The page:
Veteran/Public Tools Available
The following five new resources have been added to:
Chronic Pain 101:
- Cognitive Behavioral Therapy for Chronic Pain (CBT-CP)
- Introduction to CBT for Chronic Pain
- Tom’s Experience in CBT for Chronic Pain
- Moving Forward Course
- Treatment Works for Vets
Reclaiming Your Life From Pain
Living with chronic pain is challenging. It often feels like you just need the right medication or treatment to take the pain away. But often that’s not enough, especially with chronic pain. In fact, the best any medication or medical procedure has given you, or ever could give you, is 25 or 30 percent relief.
There are many other approaches to managing chronic pain, and better relief is often found when medications and invasive interventions are combined with or even replaced by active rehabilitation and education approaches, and behavioral-psychological treatments. This supports and strengthens the capacity of the person living with chronic pain to manage his/her symptoms in a way that fosters a more satisfying and vital life. In fact, rehabilitation through cognitive, behavioral, and physical reactivation treatments (also called functional restoration) often lessens or avoids the need for medications and other more invasive procedures. ACPA Resource Guide to Chronic Pain Mangement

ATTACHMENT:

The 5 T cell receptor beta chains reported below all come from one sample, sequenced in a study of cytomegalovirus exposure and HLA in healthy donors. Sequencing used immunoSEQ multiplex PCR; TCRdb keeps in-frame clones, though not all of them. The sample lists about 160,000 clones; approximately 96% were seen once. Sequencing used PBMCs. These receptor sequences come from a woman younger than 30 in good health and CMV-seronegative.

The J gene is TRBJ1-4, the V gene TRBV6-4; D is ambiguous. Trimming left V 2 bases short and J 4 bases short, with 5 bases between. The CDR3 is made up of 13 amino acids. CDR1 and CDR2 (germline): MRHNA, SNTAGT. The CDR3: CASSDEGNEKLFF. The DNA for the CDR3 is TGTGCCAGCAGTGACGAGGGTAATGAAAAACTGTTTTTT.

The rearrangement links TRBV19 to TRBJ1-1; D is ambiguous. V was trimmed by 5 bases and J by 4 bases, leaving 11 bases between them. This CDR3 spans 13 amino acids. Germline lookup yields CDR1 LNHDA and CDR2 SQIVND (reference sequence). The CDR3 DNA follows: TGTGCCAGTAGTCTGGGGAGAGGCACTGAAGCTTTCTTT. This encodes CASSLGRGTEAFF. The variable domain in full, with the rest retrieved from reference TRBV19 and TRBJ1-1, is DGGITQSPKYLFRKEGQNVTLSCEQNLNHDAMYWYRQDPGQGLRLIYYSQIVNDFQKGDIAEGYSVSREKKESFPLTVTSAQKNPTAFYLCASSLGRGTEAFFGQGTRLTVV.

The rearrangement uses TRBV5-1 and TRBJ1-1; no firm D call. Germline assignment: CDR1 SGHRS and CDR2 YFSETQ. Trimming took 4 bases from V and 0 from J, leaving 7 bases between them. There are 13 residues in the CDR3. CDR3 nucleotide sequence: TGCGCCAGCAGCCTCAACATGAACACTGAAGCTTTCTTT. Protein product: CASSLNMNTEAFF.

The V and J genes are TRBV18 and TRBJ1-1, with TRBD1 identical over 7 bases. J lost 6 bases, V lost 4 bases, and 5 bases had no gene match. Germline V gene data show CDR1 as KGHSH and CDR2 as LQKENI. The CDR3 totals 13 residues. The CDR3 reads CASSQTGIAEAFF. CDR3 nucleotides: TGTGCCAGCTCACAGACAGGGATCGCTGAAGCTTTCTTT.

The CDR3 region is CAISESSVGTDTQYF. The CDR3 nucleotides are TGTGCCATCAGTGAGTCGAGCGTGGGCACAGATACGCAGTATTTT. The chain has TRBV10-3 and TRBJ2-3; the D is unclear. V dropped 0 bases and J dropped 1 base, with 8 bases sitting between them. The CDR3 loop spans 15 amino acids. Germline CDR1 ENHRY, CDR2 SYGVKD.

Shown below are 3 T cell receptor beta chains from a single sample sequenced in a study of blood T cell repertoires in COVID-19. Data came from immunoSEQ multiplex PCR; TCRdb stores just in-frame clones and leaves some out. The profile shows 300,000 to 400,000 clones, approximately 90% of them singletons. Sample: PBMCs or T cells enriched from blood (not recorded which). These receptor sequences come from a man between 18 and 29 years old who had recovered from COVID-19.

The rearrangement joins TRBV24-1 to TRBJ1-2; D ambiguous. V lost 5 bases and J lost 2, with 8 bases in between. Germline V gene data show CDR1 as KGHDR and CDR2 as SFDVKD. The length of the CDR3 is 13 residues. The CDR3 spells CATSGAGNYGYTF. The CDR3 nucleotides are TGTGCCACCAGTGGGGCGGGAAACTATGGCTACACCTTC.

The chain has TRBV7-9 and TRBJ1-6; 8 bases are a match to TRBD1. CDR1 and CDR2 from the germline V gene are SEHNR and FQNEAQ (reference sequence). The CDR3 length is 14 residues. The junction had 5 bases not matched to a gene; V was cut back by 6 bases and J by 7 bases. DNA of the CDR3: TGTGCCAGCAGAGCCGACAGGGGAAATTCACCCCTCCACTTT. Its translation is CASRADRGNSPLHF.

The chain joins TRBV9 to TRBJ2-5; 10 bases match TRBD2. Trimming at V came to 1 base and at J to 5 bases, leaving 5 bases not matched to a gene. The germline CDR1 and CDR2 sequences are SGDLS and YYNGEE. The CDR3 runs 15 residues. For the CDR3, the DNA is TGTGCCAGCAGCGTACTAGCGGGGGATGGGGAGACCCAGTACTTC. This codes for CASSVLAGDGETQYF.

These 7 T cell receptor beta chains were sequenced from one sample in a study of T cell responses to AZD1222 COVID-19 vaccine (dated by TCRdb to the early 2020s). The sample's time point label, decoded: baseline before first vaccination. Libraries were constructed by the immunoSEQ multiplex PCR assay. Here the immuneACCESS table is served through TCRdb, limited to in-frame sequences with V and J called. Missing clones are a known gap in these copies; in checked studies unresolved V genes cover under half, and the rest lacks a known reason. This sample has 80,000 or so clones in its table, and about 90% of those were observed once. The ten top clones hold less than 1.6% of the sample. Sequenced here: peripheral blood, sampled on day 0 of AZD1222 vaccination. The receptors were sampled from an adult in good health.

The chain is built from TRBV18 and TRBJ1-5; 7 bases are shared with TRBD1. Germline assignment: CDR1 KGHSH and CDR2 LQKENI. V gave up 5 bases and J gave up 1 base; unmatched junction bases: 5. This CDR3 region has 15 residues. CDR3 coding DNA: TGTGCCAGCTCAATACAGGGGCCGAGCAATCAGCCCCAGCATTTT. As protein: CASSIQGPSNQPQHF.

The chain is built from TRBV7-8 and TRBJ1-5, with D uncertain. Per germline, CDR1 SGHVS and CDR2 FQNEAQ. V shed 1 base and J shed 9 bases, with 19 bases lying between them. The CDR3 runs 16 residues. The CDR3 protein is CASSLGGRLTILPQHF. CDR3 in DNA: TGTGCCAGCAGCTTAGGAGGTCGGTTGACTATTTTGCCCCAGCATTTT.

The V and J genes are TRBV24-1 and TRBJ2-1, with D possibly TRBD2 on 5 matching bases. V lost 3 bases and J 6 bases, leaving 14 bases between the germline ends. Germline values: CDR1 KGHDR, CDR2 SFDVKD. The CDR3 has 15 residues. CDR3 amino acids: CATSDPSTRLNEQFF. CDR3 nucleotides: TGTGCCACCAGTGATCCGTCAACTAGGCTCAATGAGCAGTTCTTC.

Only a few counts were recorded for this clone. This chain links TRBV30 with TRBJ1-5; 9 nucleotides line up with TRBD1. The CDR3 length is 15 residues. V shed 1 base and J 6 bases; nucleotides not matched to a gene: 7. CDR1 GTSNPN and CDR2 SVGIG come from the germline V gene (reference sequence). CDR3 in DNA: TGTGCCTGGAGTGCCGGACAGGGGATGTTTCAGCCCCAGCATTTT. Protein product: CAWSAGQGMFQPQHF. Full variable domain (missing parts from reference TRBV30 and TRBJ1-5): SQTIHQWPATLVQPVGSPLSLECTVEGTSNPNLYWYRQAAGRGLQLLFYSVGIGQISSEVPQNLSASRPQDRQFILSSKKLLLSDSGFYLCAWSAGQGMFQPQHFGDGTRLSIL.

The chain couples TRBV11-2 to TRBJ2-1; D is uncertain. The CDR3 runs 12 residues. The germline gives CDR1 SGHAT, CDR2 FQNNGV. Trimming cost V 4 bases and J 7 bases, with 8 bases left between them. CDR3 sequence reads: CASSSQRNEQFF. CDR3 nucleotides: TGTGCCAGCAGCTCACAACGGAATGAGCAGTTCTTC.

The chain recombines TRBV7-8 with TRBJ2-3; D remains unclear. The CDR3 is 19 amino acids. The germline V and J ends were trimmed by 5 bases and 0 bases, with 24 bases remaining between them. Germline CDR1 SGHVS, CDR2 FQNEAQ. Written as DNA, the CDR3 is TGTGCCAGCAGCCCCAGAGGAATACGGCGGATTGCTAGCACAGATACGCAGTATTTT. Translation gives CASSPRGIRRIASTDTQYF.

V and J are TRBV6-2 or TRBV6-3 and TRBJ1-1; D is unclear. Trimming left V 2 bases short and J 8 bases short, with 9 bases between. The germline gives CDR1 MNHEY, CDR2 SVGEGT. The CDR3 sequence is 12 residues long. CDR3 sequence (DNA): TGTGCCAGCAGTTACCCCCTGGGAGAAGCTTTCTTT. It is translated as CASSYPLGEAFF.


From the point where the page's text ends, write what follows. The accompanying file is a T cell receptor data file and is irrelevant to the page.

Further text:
Online Classroom: Take charge. Live well…even if you hurt
This online training program provides customized content based on your own experiences and beliefs about pain and its treatment. After completing the course, a personal feedback report is provided with suggestions for steps you can take for better pain management and topics you should discuss with your health care providers.
Living Better with Chronic Pain – A Resource for Veterans
- When you have pain, you naturally protect your body, by restricting activity and seeking medical help. But over time, if the pain lasts, you may become trapped in a vicious cycle of muscle loss, avoidance, loss of normal function, and negative feelings.
- Additional costs may include strained relationships, job loss, problems with depression and low self-esteem, less time with family, fewer valued activities, lower quality of life, and over time, more pain.
- Pain is biopsychosocial from the beginning so changed from ‘it starts as physical’ since it is impacted by various factors the entire way, even when acute.
- No one approach is enough to help with pain by itself. Chronic pain must be addressed from many directions.
Veterans/Public Pain Management - Resource Topics